(b) Electrochromic glass is able to change its transmissivity upon receiving an electric signal.
(c) A privacy glass is a milky opaque glass that sandwiches a layer of liquid. It becomes clear when current flows through it.
(a) Bioceramics are used as replacement parts such as bones, hip and joints in the human body.
(b) These bioceramics will last longer throughout the lifetime of the recipient.
(a) Glass-ceramics are used in cookware, rockets, tiles and engine blocks.
(b) They have better mechanical strength, are better electrical insulators and can withstand a very high temperature without melting compared to normal glass.
(c) The use of this ceramic in engine block can reduce pollution and loss of energy. This is because fuel can be burnt at a very high temperature providing a more complete combustion.
- Ceramic superconductors
(a) Perovskites, YBa2Cu3O7, is an example of ceramic that contains lanthanum, yttrium or bismuth or thallium, barium or strontium, copper and oxygen that can conduct electricity at 95°C. Superconductors are materials that can conduct electricity with zero resistance, thus preventing loss of energy in the form of heat.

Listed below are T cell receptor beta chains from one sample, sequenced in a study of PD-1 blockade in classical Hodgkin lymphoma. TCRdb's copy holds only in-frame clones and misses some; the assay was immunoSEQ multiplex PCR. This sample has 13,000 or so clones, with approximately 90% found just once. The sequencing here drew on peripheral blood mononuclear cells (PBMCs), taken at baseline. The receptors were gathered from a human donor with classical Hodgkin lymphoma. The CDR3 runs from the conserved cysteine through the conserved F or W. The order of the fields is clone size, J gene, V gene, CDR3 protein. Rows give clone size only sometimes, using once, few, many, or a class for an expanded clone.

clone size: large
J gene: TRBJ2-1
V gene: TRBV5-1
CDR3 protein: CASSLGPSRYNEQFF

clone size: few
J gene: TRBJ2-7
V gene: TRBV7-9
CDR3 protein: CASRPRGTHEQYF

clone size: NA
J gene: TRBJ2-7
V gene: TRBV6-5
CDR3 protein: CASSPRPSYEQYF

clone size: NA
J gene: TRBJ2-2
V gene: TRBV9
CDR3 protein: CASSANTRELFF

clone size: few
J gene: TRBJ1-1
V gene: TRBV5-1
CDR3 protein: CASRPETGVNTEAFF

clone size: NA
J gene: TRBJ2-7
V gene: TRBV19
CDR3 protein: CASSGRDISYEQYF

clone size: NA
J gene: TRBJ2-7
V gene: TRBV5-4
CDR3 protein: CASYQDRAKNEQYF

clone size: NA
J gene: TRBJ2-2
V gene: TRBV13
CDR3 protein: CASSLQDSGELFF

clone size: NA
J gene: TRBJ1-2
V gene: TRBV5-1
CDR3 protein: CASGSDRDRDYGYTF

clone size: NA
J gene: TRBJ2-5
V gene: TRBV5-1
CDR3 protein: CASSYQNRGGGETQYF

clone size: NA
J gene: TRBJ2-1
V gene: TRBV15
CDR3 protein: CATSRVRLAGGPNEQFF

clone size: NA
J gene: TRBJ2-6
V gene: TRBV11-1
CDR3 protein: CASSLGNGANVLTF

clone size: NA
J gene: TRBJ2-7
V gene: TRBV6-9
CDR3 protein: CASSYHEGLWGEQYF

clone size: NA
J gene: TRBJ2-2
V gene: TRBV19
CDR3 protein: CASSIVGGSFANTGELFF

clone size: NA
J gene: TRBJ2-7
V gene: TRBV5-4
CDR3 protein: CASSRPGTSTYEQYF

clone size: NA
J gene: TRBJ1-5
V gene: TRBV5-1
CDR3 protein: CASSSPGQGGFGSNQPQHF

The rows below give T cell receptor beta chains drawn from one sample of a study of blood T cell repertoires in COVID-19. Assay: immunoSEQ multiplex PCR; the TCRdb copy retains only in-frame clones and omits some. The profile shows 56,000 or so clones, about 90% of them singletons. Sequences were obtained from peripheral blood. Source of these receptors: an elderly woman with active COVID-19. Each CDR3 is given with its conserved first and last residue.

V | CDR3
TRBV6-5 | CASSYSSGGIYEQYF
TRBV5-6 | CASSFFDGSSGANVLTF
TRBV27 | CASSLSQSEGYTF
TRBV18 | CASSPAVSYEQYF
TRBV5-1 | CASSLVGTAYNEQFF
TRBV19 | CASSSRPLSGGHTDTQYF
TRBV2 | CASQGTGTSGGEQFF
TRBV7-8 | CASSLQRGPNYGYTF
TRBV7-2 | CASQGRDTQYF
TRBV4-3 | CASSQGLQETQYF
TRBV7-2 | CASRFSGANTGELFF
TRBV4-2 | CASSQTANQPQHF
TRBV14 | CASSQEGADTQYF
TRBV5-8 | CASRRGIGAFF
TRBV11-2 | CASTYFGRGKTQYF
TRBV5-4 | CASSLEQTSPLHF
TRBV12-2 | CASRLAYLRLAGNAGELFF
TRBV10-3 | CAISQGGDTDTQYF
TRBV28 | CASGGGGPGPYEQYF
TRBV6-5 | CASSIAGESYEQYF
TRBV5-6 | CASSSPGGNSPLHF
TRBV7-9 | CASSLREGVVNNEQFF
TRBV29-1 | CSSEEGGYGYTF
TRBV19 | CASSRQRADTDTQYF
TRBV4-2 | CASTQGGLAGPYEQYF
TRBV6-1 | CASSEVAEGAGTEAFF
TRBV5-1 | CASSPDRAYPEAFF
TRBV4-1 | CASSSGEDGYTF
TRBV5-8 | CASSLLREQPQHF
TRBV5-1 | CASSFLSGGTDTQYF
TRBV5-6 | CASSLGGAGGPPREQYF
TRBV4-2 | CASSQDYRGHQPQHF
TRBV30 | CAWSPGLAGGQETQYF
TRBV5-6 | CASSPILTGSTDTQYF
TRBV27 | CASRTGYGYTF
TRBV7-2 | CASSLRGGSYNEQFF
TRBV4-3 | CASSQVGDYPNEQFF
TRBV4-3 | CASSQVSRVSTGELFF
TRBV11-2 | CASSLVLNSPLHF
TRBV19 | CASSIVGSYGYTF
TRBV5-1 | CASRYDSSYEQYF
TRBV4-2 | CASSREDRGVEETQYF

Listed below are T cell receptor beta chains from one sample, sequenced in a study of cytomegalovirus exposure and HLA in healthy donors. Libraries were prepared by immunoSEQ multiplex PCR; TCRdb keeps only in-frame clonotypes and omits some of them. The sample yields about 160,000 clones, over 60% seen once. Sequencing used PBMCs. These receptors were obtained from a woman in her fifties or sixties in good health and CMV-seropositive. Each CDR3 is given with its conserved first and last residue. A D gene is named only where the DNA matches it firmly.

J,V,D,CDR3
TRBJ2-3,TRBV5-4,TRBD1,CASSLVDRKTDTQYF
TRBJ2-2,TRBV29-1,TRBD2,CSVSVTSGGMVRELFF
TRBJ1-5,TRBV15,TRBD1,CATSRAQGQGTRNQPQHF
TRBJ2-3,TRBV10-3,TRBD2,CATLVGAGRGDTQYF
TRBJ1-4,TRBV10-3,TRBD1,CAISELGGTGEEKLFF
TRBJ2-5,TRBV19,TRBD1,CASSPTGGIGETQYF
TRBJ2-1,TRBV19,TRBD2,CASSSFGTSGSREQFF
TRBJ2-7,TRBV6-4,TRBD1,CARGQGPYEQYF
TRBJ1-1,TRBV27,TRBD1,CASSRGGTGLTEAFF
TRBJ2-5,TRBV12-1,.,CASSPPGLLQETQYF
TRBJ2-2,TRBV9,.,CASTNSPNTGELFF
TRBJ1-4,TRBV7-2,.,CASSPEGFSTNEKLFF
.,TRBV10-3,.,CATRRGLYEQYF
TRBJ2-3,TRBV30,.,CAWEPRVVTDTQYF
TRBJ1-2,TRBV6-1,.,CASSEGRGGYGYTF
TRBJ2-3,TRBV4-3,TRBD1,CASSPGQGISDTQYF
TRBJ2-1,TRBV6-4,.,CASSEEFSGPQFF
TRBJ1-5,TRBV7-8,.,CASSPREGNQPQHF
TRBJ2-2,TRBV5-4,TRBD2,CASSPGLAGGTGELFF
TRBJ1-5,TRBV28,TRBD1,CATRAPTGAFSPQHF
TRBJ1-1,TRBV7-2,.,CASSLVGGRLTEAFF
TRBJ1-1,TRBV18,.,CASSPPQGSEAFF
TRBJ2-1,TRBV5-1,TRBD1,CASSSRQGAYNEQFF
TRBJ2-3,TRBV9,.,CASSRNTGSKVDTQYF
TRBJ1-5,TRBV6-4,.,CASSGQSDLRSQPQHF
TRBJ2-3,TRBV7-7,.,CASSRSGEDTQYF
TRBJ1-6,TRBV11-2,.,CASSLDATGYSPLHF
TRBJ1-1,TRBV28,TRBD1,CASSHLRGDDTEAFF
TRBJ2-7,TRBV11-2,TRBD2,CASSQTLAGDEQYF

(b) Ceramic superconductors are used to make very powerful and light magnets which are more powerful and lighter than normal magnets.
- Ceramic composites
(a) Ceramic composites are made by combining ceramics with other materials such as metals, plastics or fibres.
(b) Ceramic composites are used to make high temperature furnaces, nuclear reactors and space shuttles.
(c) Piezoelectric ceramic is used in the controls for helicopter rotors to vary the pitch angle so as to twist the blade upwards and downwards. This ceramic can also reduce the weight by 8% and cut drag by 26%.
- In years to come, scientists and engineers will develop more smart materials for our building industries through constant research and development.